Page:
LONDON — French footwear label Clergerie is marking a new chapter in its 37-year history, with a return to the brand’s core values.
Leading the brand in this new phase is chief executive officer Perry Oosting, who joined the company last April and developed a strategy for what the label should stand for.
“The first thing we did was try to gain clarity of who we are, so we set out to define the brand and value proposition,” said Oosting, who looked back at some of the key brand values established by Robert Clergerie to map out a vision for the future. “It’s a daring and unconventional, pure aesthetic and it was born out of the idea of masculine femininity. Mr. Clergerie was daring and unconventional in the sense that he made men’s shoes for women. He didn’t see women as trophy wives, but as independent and able to define her own elegance.”
To translate this vision into product, Oosting tapped footwear designer David Tourniaire-Beauciel, who also works alongside Demna Gvasalia on Balenciaga’s footwear collections, to succeed former creative director Roland Mouret.
Tourniaire-Beauciel’s technical knowledge of shoemaking, alongside his high fashion credentials, ticked all of Oosting’s boxes. “He had a proven track record. When he was a designer at major brands, he more than doubled their business in Europe. He worked at Givenchy with [Riccardo] Tisci, he worked with Phoebe Philo at Chloé and he still designs for Balenciaga, so his fashionability was an important element.”
Tourniaire-Beauciel’s first collection for the footwear label introduces sneakers into the mix, done in Clergerie signature woven raffia and a thick sporty white sole.
“Sneakers are in everybody’s wardrobe. Women are no longer just looking for a cocktail shoe, but for day-to-evening options, because now the whole day is an occasion,” said Oosting to highlight the importance of the brand offering its own take on the sneaker.
Elsewhere, Tourniaire-Beauciel brought in sculptural heels to update the brand’s signature platform pumps; juxtaposed masculine silhouettes such as the loafer with soft, clean lines, and introduced new materials such as vinyl and croc-effect leather. A small men’s edit sits next to the women’s collection and features many crossover styles, including lace-up boots, brogues and the new raffia high-top sneaker.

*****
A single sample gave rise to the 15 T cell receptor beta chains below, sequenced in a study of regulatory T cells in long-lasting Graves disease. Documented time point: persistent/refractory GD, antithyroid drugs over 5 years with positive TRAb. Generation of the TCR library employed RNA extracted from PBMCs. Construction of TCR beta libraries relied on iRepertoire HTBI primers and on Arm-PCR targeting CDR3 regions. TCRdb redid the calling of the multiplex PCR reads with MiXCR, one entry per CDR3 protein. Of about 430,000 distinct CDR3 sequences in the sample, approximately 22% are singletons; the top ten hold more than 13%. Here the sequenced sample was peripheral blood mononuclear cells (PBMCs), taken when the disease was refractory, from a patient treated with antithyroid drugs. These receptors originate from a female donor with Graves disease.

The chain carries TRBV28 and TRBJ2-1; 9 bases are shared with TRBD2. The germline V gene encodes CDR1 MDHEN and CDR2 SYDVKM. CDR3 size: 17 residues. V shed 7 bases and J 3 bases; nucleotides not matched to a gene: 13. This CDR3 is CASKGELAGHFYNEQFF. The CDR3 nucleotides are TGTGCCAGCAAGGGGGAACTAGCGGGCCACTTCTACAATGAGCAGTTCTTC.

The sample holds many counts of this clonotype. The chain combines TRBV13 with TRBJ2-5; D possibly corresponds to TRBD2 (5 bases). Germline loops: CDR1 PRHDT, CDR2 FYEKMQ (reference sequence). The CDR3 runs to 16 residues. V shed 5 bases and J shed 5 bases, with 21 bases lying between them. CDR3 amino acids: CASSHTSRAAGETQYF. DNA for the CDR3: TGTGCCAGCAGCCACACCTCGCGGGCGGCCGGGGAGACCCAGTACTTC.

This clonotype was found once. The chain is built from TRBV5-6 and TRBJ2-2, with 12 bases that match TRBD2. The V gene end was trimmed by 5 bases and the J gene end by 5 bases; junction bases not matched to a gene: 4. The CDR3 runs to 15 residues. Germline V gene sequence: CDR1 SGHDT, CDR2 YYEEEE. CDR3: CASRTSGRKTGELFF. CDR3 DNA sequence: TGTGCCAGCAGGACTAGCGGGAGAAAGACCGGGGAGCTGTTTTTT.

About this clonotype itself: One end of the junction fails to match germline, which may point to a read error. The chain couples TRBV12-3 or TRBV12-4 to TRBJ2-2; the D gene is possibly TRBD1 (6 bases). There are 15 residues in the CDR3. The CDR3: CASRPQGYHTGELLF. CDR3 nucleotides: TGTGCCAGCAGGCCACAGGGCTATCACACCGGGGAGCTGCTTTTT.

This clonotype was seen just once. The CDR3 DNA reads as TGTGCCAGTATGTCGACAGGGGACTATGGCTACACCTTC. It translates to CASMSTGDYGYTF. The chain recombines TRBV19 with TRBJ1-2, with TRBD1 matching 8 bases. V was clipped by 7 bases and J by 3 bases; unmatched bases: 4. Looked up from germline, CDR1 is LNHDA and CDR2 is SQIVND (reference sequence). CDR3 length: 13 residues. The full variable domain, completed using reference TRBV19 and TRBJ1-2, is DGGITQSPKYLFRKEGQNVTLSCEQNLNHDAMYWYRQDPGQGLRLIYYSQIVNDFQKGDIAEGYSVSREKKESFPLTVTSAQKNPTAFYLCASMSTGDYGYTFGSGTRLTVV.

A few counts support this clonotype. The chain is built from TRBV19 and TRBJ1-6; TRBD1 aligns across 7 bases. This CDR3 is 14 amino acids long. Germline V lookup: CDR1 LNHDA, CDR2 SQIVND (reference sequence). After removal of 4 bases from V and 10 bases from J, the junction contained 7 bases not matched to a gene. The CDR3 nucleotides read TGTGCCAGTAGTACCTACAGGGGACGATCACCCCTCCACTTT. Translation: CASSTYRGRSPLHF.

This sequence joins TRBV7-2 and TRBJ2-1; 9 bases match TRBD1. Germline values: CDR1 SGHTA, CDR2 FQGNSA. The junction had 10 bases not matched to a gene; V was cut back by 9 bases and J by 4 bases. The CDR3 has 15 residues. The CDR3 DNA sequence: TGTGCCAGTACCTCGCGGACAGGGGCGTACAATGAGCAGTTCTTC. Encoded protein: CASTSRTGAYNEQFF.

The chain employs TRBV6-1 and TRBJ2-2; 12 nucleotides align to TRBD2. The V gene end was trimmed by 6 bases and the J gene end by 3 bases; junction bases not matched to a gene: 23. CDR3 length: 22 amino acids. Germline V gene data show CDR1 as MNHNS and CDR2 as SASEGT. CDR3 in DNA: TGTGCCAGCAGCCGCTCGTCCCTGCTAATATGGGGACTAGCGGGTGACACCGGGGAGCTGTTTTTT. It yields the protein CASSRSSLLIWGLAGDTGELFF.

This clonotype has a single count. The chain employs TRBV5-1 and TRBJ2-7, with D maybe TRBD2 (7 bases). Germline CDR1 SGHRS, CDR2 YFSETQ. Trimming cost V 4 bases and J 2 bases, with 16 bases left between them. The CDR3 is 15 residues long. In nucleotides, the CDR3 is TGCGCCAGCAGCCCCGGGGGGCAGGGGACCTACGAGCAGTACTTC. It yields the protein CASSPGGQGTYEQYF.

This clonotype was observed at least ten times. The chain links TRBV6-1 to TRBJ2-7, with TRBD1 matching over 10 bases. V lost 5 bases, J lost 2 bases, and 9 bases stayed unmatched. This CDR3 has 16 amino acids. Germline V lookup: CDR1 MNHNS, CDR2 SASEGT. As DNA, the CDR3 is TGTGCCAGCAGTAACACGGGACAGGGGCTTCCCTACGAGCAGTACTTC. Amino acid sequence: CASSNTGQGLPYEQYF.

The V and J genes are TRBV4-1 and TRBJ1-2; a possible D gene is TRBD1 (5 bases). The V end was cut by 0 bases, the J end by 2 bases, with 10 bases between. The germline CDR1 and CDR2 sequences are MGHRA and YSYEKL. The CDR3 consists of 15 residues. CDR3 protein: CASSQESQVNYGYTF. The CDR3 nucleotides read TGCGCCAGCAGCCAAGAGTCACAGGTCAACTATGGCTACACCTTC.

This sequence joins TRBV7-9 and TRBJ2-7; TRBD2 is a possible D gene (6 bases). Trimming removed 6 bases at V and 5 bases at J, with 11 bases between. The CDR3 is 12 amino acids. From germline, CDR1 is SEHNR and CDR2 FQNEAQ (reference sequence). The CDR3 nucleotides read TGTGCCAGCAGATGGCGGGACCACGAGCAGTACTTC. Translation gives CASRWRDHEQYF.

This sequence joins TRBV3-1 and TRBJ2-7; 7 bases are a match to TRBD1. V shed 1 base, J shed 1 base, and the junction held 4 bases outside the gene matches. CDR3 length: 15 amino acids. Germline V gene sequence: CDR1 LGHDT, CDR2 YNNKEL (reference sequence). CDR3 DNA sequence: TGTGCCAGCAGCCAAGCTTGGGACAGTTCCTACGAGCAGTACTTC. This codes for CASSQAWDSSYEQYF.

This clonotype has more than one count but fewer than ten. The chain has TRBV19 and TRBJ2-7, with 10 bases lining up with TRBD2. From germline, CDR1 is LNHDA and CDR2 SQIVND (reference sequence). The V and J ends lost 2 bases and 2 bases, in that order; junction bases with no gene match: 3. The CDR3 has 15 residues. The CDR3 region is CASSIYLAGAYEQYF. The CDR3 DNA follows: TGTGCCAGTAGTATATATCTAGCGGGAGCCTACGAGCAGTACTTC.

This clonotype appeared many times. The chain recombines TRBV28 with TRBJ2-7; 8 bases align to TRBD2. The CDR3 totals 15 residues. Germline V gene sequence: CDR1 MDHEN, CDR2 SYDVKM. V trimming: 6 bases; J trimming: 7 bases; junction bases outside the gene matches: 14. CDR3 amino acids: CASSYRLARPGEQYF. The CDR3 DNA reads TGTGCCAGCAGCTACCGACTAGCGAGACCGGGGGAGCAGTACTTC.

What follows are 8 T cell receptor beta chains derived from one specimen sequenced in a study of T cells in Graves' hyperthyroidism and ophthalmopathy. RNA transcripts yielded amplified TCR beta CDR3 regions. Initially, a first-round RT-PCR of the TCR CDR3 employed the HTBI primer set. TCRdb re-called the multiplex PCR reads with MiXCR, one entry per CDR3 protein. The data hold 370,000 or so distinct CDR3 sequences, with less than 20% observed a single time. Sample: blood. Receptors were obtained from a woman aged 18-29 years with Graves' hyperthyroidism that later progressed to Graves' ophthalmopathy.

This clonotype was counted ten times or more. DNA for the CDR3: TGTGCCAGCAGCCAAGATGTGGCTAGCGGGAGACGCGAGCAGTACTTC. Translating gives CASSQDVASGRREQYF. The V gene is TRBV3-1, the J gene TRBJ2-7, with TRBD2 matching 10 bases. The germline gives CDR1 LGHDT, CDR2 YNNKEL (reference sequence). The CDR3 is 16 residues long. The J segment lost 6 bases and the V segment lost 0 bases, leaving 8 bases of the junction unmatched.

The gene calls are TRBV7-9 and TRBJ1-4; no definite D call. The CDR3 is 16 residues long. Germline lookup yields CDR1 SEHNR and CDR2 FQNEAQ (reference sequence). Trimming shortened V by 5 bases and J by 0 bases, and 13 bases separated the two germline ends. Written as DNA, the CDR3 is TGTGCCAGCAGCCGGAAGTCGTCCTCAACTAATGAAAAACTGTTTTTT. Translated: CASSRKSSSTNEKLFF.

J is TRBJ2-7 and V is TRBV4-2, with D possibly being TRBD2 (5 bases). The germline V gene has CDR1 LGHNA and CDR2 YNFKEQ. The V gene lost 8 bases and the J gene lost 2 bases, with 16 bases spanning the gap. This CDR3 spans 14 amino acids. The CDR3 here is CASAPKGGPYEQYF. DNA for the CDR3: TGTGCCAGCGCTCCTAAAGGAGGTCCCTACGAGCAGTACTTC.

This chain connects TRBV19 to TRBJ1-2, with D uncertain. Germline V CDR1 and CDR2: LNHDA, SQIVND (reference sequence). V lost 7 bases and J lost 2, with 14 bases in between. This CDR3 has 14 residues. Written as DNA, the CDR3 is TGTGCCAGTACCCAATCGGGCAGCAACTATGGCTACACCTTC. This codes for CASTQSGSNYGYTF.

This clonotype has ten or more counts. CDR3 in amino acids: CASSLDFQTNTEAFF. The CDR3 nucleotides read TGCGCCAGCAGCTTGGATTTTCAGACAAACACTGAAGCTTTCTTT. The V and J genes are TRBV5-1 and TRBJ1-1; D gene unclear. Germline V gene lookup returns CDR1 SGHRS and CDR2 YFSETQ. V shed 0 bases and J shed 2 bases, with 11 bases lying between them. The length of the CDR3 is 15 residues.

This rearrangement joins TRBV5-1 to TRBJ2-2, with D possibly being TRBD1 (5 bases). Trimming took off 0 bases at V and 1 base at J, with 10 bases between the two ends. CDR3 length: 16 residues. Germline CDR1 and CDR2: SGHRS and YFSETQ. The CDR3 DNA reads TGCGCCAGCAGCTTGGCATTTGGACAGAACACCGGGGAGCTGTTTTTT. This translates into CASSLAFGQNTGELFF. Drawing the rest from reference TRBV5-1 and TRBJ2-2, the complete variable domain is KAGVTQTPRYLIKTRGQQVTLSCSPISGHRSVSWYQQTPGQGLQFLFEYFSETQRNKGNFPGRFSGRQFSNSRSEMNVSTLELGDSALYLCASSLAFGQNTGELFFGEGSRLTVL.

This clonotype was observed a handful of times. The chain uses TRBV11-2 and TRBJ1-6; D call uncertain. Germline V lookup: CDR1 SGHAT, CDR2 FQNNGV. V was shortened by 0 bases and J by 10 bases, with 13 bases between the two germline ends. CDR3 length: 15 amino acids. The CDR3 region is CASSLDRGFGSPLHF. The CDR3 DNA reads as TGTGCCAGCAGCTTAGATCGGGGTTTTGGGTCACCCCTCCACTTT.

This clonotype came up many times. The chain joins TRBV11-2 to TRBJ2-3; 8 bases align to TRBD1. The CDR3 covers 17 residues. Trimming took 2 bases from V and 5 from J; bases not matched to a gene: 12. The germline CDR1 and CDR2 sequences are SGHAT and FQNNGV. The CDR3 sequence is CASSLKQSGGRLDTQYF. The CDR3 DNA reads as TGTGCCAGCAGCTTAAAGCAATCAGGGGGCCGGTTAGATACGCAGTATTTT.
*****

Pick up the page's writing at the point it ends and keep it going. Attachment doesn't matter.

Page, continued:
No styles were carried over from past collections in order to give Tourniaire-Beauciel a platform to establish his own codes for the house. Following the launch of his debut fall collection, the company will work toward establishing a new range of classics.
“Now we have the response of the market, so it’s all about creating a sense of continuity, and defining the core,” said Oosting. “Recurring products become the expression of your brand, especially when it comes to footwear, where brands tend to be recognized by one or two styles, no more. If you look at the size of the business of some of our competitors, they only have one or two core styles. Call it dependency, but it’s also clarity.”
The company, part of Jean-Marc Loubier’s First Heritage Brands, also made significant investment in Tourniaire-Beauciel’s debut collection in order to increase the “value perception” of the product.
“A lot of designer brands have entry-level segments but you might only be able to get a non-leather sandal at that price point. Our prices for boots are really attractive because they remain around 495 to 695 pounds. That’s a huge opportunity commercially, to speak to a much more discerning customer,” added Oosting, pointing to the company’s commitment to transparency in terms of both its pricing and production, as one of its main appeals.
The brand is communicating its refreshed image through a new retail concept created alongside Milanese architect Tiziano Vudafieri. The new concept focuses on translating the masculine-feminine aesthetic at the core of the label, through contrasting materials and colors. It was first introduced at the brand’s new locations on Paris’ Rue St. Honoré and New York’s Madison Avenue. The brand’s Cannes flagship was renovated in time for the film festival and the goal is for all its global locations to be renovated by 2019.
“It was about expressing the brand through new colors, materials, architectural shapes and forms. Robert Clergerie was always about contrast, so the floor is a black-and-white marble and we have steel and glass mixed in with velvet walls, so there is a juxtaposition between soft and hard,” added Oosting.
When it comes to expansion, Oosting remains cautious. The focus of his strategy is to distill a clear brand image and optimize the company’s existing retail network, which consists of 250 wholesale accounts and 15 stand-alone stores.
He sees an opportunity to steadily grow the brand’s newly launched e-commerce site, as well as its retail footprint in China, where it remains small. “We need to build more brand awareness through social media, followed by product availability in the region. It’s not like we’re going to quickly expand in the whole region.”
Similarly, Oosting is not planning to jump on any opportunity to expand the brand’s offer outside footwear. “We have a very simplified strategy to focus on men’s and women’s shoes, that’s where we come from,” he said.